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Rabies and Vampire Bats

Posted by Gail Keirn, Public Affairs Specialist, USDA, APHIS in Animals Plants
May 04, 2016
A vampire bat in Mexico
A vampire bat in Mexico. Photo by Luis Lecuna, USDA APHIS, International Services, Mexico.

All this month we will be taking a look at what a changing climate means to Agriculture. For APHIS, changes in environmental conditions will increase the likelihood of shifts in the distribution and nature of current domestic diseases, invasive species and agricultural pests.  These changes will likely influence the dynamics of invasion and establishment of these diseases and pests, and therefore much of APHIS’ work. Understanding and adapting to these changes is therefore critical to meeting our mission.

Vampire bats rank high on the list of animals that scare us the most. Spooky Halloween tales of their blood-sucking, nocturnal, and secretive habits have likely led to their bad reputation. The fact that some also carry and spread the deadly rabies virus doesn’t help.

The common vampire bat feeds on the blood of Central and South American wildlife and livestock. They also sometimes bite and feed on the blood of people. Recently, vampire bats have been documented within 35 miles of the Texas border. This has caused concern and speculation about the potential movement of vampire bats to areas within the United States as a result of rising global temperatures. To gain a better understanding of the likelihood of such movement, USDA-APHIS geneticist Dr. Toni Piaggio with the Wildlife Services National Wildlife Research Center partnered with U.S. Geological Survey scientist Dr. Mark Hayes to analyze and map the potential distribution of vampire bats under various climate scenarios.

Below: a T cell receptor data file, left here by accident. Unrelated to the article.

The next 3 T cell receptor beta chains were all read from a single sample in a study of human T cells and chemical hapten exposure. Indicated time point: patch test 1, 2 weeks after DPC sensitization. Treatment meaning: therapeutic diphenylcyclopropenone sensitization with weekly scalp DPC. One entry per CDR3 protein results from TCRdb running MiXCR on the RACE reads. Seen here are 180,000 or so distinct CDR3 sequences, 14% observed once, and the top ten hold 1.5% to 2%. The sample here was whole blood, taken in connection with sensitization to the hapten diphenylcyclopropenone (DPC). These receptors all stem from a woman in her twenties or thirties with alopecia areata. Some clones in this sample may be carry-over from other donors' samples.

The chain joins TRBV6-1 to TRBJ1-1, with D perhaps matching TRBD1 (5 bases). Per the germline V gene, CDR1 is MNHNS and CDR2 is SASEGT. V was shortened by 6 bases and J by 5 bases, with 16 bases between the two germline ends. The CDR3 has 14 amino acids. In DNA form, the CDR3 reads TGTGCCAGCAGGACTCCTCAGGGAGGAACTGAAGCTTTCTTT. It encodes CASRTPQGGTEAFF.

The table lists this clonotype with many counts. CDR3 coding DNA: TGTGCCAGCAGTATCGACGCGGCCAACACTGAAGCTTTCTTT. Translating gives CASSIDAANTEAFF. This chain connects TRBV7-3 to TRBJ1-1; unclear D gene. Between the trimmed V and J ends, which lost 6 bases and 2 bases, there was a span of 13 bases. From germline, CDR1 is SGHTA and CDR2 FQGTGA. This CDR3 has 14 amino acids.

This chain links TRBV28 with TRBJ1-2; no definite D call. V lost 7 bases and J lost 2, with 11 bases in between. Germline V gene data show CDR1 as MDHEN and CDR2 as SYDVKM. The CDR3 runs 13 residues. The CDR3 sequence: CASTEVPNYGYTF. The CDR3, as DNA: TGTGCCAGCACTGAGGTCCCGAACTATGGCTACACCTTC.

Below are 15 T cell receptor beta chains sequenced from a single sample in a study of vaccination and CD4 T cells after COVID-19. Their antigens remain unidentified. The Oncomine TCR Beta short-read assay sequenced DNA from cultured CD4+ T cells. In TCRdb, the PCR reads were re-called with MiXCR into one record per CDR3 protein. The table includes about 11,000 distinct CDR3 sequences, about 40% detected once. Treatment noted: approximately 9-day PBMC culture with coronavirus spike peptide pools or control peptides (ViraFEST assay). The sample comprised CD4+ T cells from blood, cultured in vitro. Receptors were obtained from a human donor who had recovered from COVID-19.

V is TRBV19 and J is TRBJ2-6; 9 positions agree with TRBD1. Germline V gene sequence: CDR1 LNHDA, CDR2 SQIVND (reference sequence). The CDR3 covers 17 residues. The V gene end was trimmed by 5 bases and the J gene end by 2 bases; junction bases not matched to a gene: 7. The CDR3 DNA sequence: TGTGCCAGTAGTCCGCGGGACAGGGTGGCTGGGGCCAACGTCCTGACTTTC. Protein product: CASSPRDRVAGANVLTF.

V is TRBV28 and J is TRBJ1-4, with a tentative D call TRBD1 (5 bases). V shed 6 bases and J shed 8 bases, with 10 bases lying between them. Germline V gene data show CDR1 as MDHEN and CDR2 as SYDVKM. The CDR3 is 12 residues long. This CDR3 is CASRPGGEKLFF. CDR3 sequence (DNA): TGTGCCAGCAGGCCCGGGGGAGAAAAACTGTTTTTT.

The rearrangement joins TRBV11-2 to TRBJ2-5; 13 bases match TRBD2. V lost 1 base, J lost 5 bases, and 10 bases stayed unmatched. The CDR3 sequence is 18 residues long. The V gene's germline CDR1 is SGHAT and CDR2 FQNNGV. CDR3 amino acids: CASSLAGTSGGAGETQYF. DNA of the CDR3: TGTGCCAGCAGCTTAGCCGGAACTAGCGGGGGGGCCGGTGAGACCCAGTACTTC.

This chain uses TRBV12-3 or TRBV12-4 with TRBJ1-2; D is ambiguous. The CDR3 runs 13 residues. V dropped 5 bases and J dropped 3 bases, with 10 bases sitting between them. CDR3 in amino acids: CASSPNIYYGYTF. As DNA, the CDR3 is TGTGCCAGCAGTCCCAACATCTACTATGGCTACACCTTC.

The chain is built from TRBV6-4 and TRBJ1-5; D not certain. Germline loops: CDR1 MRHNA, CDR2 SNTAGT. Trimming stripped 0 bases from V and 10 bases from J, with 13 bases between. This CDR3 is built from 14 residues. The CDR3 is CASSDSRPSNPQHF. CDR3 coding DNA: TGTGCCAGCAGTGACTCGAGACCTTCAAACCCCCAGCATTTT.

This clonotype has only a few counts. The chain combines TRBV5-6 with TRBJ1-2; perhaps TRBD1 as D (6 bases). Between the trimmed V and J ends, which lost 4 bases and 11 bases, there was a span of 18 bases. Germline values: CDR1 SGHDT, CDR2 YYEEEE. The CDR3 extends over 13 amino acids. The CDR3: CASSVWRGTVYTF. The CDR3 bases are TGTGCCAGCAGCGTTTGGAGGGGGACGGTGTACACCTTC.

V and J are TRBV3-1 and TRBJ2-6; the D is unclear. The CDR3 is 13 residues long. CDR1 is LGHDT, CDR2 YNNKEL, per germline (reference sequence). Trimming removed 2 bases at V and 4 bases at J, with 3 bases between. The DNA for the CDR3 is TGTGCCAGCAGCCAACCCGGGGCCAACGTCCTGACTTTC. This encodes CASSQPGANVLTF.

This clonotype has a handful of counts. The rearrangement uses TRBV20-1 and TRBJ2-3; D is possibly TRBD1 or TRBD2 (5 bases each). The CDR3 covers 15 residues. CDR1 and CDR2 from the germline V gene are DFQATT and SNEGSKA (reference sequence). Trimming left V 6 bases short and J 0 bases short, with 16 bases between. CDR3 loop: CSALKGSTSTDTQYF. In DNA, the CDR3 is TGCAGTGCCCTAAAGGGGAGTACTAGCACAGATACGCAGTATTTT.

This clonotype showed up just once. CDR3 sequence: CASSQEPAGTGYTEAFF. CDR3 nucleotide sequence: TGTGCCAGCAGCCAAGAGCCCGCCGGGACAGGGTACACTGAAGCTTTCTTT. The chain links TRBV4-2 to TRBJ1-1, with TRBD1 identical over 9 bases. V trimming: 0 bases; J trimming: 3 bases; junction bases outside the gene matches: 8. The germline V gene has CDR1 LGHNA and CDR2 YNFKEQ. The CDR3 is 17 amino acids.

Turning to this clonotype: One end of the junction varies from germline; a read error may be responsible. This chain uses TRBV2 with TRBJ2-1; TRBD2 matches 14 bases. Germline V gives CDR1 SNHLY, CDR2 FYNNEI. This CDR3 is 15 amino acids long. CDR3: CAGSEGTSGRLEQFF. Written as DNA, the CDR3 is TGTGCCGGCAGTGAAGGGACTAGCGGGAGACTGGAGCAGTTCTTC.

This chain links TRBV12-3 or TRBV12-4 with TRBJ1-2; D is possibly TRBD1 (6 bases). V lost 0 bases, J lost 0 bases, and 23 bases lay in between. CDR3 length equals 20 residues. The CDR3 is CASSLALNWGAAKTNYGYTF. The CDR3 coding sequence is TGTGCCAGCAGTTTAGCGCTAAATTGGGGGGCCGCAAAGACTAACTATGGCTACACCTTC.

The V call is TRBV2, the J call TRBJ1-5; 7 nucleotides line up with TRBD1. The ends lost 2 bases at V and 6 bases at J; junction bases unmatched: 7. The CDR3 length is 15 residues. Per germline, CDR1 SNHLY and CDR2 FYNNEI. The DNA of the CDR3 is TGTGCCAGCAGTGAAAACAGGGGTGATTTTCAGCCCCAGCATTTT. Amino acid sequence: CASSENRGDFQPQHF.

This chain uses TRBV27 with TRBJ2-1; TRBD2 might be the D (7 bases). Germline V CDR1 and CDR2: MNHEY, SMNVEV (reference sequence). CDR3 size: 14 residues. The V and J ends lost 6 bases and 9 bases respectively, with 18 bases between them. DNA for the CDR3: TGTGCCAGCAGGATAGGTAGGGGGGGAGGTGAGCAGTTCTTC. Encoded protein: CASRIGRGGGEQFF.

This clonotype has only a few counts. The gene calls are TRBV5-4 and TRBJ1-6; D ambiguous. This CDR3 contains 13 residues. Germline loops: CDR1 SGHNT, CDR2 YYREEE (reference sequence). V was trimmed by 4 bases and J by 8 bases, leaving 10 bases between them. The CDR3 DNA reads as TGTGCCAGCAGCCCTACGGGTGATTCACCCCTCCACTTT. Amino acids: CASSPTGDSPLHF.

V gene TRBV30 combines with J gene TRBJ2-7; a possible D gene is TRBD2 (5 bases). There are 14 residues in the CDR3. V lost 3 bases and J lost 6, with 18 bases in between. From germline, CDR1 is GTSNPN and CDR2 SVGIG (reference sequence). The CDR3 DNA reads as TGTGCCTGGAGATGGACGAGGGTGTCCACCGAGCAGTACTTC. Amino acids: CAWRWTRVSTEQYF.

“Because there are relatively high numbers of cattle and other livestock in northeastern Mexico and southern Texas, wildlife managers and ranchers are concerned that vampire bats could survive in these areas and spread disease,” states Piaggio. “This could have serious economic impacts to livestock producers since vampire bat bites are known to weaken cattle, reduce milk production, cause secondary infections and sometimes death, especially if cattle contract rabies.”

Piaggio and Hayes used more than 7,000 reports of vampire bats in northern Mexico and five modeling approaches to map the potential distribution of the species along the Mexico-U.S. border through the year 2070. The models’ results were extrapolated to reflect future climate scenarios.

A vampire bat hanging in Mexico
A vampire bat in Mexico. Photo by Luis Lecuna, USDA APHIS, International Services, Mexico.

Piaggio notes, “Our analysis suggests it is possible that vampire bats could expand their range into the U.S.— most likely into the southern tip of Texas and Florida. However, their range may be limited by winter temperatures.”

USDA is monitoring for evidence of vampires in extreme south Texas, especially in areas predicted to be suitable habitats for them to thrive in the current climate.

USDA and its partners continue to look for evidence of vampire bats in extreme south Texas.

A vampire bat feeding from a cow in Mexico
A vampire bat feeds from a cow in Mexico. The cow later died of rabies. Photo by Luis Lecuna, USDA APHIS, International Services, Mexico.
Category/Topic: Animals Plants